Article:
In this Book

summary
By focusing on how the idea of heroism on the battlefield helped construct, perpetuate, and challenge racial and gender hierarchies in the United States between World War I and the present, Warring over Valor provides fresh perspectives on the history of American military heroism. The book offers two major insights into the history of military heroism. First, it reveals a precarious ambiguity in the efforts of minorities such as African Americans, Asian Americans, Native Americans, women, and gay men to be recognized as heroic soldiers. Paradoxically, America’s heroism discourse allowed them to press their case for full membership in the nation, but doing so simultaneously validated the dichotomous interpretations of race and gender they repudiated. The ambiguous role of marginalized groups in war-related hero-making processes also testifies to this volume’s second general insight: the durability and tenacity of the masculine warrior hero in U.S. society and culture. Warring over Valor bridges a gap in the historiography of heroism and military affairs. 

Table of Contents

  1. Cover
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  1. Title Page, Copyright
  2. pp. i-iv
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  1. Contents
  2. pp. v-viii
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  1. Introduction: Reconsidering Military Heroism in American History
  2. pp. 1-20
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  1. The End of Military Heroism? The American Legion and “Service” between the Wars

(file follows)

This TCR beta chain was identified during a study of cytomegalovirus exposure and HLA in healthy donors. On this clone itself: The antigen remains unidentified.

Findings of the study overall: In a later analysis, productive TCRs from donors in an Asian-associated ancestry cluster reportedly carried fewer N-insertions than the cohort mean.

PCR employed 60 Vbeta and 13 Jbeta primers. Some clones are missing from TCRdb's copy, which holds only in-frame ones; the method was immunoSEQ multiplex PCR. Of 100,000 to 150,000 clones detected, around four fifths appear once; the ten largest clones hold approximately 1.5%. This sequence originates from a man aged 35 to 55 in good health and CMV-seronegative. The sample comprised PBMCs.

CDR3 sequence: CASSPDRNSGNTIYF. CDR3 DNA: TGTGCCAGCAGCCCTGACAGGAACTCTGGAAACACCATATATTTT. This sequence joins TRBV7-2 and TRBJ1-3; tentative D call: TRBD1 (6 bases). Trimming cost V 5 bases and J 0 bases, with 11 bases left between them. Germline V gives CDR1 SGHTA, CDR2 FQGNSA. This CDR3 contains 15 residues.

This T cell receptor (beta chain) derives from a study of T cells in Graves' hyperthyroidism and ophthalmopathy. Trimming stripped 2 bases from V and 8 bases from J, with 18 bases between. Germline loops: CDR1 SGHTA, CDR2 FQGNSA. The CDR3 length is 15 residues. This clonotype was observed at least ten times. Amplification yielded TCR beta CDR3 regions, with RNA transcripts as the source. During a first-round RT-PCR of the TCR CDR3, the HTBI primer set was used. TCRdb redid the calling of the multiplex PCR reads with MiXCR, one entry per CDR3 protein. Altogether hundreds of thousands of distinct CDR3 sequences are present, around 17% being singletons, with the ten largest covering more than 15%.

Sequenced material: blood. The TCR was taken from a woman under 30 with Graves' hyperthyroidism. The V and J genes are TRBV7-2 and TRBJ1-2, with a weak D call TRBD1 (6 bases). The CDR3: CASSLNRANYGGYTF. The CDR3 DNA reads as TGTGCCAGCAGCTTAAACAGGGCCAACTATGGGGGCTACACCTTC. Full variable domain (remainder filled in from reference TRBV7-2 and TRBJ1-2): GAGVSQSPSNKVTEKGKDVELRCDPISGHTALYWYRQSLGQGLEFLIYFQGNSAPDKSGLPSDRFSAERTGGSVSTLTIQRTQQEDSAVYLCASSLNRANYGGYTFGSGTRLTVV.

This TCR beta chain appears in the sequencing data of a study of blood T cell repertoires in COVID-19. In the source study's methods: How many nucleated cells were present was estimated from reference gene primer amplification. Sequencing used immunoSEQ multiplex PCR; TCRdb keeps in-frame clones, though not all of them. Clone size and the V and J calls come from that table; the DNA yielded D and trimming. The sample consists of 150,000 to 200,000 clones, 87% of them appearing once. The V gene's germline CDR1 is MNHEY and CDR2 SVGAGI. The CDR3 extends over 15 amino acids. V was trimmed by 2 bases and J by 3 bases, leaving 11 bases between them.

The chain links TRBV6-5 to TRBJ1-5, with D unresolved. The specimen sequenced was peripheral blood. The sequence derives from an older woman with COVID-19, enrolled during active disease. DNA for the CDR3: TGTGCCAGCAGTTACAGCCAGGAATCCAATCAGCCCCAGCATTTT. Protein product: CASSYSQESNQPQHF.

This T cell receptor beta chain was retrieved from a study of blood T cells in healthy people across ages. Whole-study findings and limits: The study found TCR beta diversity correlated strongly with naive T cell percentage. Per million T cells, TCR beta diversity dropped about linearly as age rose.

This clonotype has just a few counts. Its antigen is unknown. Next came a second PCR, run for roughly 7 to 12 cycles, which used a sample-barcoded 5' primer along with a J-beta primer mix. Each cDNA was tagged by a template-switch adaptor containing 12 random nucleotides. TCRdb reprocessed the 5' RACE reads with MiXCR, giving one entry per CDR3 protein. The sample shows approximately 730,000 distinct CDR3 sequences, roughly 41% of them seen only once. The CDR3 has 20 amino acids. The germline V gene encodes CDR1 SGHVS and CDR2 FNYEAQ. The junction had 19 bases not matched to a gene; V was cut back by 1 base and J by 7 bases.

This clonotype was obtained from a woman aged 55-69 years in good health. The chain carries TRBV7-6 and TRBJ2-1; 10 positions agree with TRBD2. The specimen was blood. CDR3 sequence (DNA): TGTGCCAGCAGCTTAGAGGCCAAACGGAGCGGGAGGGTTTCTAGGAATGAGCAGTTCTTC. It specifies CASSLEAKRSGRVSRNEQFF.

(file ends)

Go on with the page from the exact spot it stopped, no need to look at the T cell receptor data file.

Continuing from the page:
2. pp. 21-36
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  1. GI Joe Nisei: The Invention of World War II’s Iconic Japanese American Soldier
  2. pp. 37-56
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  1. Instrument of Subjugation or Avenue for Liberation? Black Military Heroism from World War II to the Vietnam War
  2. pp. 57-78
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  1. “Warriors in Uniform”: Race, Masculinity, and Martial Valor among Native American Veterans from the Great War to Vietnam and Beyond
  2. pp. 79-96
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  1. My Lai: The Crisis of American Military Heroism in the Vietnam War
  2. pp. 97-112
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  1. Leonard Matlovich: From Military Hero to Gay Rights Poster Boy
  2. pp. 113-128
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  1. Displaying Heroism: Media Images of the Weary Soldier in World War II, the Korean War, and the Vietnam War
  2. pp. 129-142
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  1. “From Louboutins to Combat Boots”? The Negotiation of a Twenty-First-Century Female Warrior Image in American Popular Culture and Literature
  2. pp. 143-164
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  1. From Warrior to Soldier? Lakota Veterans on Military Valor
  2. pp. 165-182
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  1. Virtual Warfare: Video Games, Drones, and the Reimagination of Heroic Masculinity
  2. pp. 183-202
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  1. Acknowledgments
  2. pp. 203-204
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  1. Notes on Contributors
  2. pp. 205-208
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  1. Index
  2. pp. 209-212
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Additional Information

ISBN
9780813597577
Related ISBN
9780813597546
MARC Record
OCLC
1080551429
Pages
220
Launched on MUSE
2019-01-02
Language
English
Open Access
No
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